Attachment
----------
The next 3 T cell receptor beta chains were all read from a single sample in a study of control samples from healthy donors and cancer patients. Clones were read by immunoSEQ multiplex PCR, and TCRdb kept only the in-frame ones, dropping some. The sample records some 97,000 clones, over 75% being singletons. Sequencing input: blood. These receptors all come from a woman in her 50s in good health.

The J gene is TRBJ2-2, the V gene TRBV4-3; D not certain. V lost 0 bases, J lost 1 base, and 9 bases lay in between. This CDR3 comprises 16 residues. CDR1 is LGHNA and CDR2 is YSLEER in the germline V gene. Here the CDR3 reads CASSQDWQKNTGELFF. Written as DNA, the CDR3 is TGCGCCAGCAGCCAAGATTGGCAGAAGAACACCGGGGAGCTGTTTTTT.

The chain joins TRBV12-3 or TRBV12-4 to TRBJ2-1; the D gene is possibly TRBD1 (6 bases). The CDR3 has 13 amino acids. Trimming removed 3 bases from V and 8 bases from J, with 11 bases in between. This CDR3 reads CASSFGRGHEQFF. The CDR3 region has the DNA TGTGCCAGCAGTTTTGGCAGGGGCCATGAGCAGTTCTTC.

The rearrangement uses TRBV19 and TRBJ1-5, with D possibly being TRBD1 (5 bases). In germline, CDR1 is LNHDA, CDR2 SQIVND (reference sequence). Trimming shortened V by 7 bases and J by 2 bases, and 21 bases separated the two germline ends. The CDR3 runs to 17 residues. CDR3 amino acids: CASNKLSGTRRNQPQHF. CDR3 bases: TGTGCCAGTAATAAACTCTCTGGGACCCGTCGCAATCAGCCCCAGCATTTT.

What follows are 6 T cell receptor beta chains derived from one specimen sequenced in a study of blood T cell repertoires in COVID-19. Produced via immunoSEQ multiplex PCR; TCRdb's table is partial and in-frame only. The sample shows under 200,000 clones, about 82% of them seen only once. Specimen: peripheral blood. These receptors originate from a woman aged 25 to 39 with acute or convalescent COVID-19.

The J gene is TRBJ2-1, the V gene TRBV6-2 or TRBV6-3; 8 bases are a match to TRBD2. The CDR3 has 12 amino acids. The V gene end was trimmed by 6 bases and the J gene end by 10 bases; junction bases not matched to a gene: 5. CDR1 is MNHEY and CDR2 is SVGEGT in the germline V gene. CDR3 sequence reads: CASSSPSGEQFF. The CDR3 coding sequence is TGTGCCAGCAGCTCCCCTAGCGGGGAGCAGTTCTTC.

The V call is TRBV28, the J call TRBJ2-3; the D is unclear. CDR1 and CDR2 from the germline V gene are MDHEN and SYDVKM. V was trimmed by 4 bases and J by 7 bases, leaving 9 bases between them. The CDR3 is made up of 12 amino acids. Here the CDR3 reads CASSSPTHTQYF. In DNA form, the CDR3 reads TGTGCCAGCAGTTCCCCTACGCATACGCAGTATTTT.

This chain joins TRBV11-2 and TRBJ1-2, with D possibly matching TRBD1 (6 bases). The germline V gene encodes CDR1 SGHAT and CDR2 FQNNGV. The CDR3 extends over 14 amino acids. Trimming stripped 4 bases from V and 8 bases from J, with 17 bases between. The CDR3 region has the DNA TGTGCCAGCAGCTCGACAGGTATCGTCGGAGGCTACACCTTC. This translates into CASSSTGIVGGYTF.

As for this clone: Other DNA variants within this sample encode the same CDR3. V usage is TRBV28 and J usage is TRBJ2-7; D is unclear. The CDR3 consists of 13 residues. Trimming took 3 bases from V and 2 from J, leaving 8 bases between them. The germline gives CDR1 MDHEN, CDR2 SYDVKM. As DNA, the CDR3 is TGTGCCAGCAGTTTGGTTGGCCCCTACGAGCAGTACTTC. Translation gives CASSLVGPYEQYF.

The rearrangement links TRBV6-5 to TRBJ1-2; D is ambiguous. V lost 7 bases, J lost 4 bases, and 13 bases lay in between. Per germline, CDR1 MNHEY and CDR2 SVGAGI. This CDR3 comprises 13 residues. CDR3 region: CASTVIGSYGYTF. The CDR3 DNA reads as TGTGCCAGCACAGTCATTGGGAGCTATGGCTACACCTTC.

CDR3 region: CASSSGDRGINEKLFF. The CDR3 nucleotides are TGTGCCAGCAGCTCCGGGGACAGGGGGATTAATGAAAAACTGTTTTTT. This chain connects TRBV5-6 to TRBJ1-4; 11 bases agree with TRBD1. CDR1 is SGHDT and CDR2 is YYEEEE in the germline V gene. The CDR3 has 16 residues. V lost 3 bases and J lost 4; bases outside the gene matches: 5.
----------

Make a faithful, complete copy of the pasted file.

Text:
The next 3 T cell receptor beta chains were all read from a single sample in a study of control samples from healthy donors and cancer patients. Clones were read by immunoSEQ multiplex PCR, and TCRdb kept only the in-frame ones, dropping some. The sample records some 97,000 clones, over 75% being singletons. Sequencing input: blood. These receptors all come from a woman in her 50s in good health.

The J gene is TRBJ2-2, the V gene TRBV4-3; D not certain. V lost 0 bases, J lost 1 base, and 9 bases lay in between. This CDR3 comprises 16 residues. CDR1 is LGHNA and CDR2 is YSLEER in the germline V gene. Here the CDR3 reads CASSQDWQKNTGELFF. Written as DNA, the CDR3 is TGCGCCAGCAGCCAAGATTGGCAGAAGAACACCGGGGAGCTGTTTTTT.

The chain joins TRBV12-3 or TRBV12-4 to TRBJ2-1; the D gene is possibly TRBD1 (6 bases). The CDR3 has 13 amino acids. Trimming removed 3 bases from V and 8 bases from J, with 11 bases in between. This CDR3 reads CASSFGRGHEQFF. The CDR3 region has the DNA TGTGCCAGCAGTTTTGGCAGGGGCCATGAGCAGTTCTTC.

The rearrangement uses TRBV19 and TRBJ1-5, with D possibly being TRBD1 (5 bases). In germline, CDR1 is LNHDA, CDR2 SQIVND (reference sequence). Trimming shortened V by 7 bases and J by 2 bases, and 21 bases separated the two germline ends. The CDR3 runs to 17 residues. CDR3 amino acids: CASNKLSGTRRNQPQHF. CDR3 bases: TGTGCCAGTAATAAACTCTCTGGGACCCGTCGCAATCAGCCCCAGCATTTT.

What follows are 6 T cell receptor beta chains derived from one specimen sequenced in a study of blood T cell repertoires in COVID-19. Produced via immunoSEQ multiplex PCR; TCRdb's table is partial and in-frame only. The sample shows under 200,000 clones, about 82% of them seen only once. Specimen: peripheral blood. These receptors originate from a woman aged 25 to 39 with acute or convalescent COVID-19.

The J gene is TRBJ2-1, the V gene TRBV6-2 or TRBV6-3; 8 bases are a match to TRBD2. The CDR3 has 12 amino acids. The V gene end was trimmed by 6 bases and the J gene end by 10 bases; junction bases not matched to a gene: 5. CDR1 is MNHEY and CDR2 is SVGEGT in the germline V gene. CDR3 sequence reads: CASSSPSGEQFF. The CDR3 coding sequence is TGTGCCAGCAGCTCCCCTAGCGGGGAGCAGTTCTTC.

The V call is TRBV28, the J call TRBJ2-3; the D is unclear. CDR1 and CDR2 from the germline V gene are MDHEN and SYDVKM. V was trimmed by 4 bases and J by 7 bases, leaving 9 bases between them. The CDR3 is made up of 12 amino acids. Here the CDR3 reads CASSSPTHTQYF. In DNA form, the CDR3 reads TGTGCCAGCAGTTCCCCTACGCATACGCAGTATTTT.

This chain joins TRBV11-2 and TRBJ1-2, with D possibly matching TRBD1 (6 bases). The germline V gene encodes CDR1 SGHAT and CDR2 FQNNGV. The CDR3 extends over 14 amino acids. Trimming stripped 4 bases from V and 8 bases from J, with 17 bases between. The CDR3 region has the DNA TGTGCCAGCAGCTCGACAGGTATCGTCGGAGGCTACACCTTC. This translates into CASSSTGIVGGYTF.

As for this clone: Other DNA variants within this sample encode the same CDR3. V usage is TRBV28 and J usage is TRBJ2-7; D is unclear. The CDR3 consists of 13 residues. Trimming took 3 bases from V and 2 from J, leaving 8 bases between them. The germline gives CDR1 MDHEN, CDR2 SYDVKM. As DNA, the CDR3 is TGTGCCAGCAGTTTGGTTGGCCCCTACGAGCAGTACTTC. Translation gives CASSLVGPYEQYF.

The rearrangement links TRBV6-5 to TRBJ1-2; D is ambiguous. V lost 7 bases, J lost 4 bases, and 13 bases lay in between. Per germline, CDR1 MNHEY and CDR2 SVGAGI. This CDR3 comprises 13 residues. CDR3 region: CASTVIGSYGYTF. The CDR3 DNA reads as TGTGCCAGCACAGTCATTGGGAGCTATGGCTACACCTTC.

CDR3 region: CASSSGDRGINEKLFF. The CDR3 nucleotides are TGTGCCAGCAGCTCCGGGGACAGGGGGATTAATGAAAAACTGTTTTTT. This chain connects TRBV5-6 to TRBJ1-4; 11 bases agree with TRBD1. CDR1 is SGHDT and CDR2 is YYEEEE in the germline V gene. The CDR3 has 16 residues. V lost 3 bases and J lost 4; bases outside the gene matches: 5.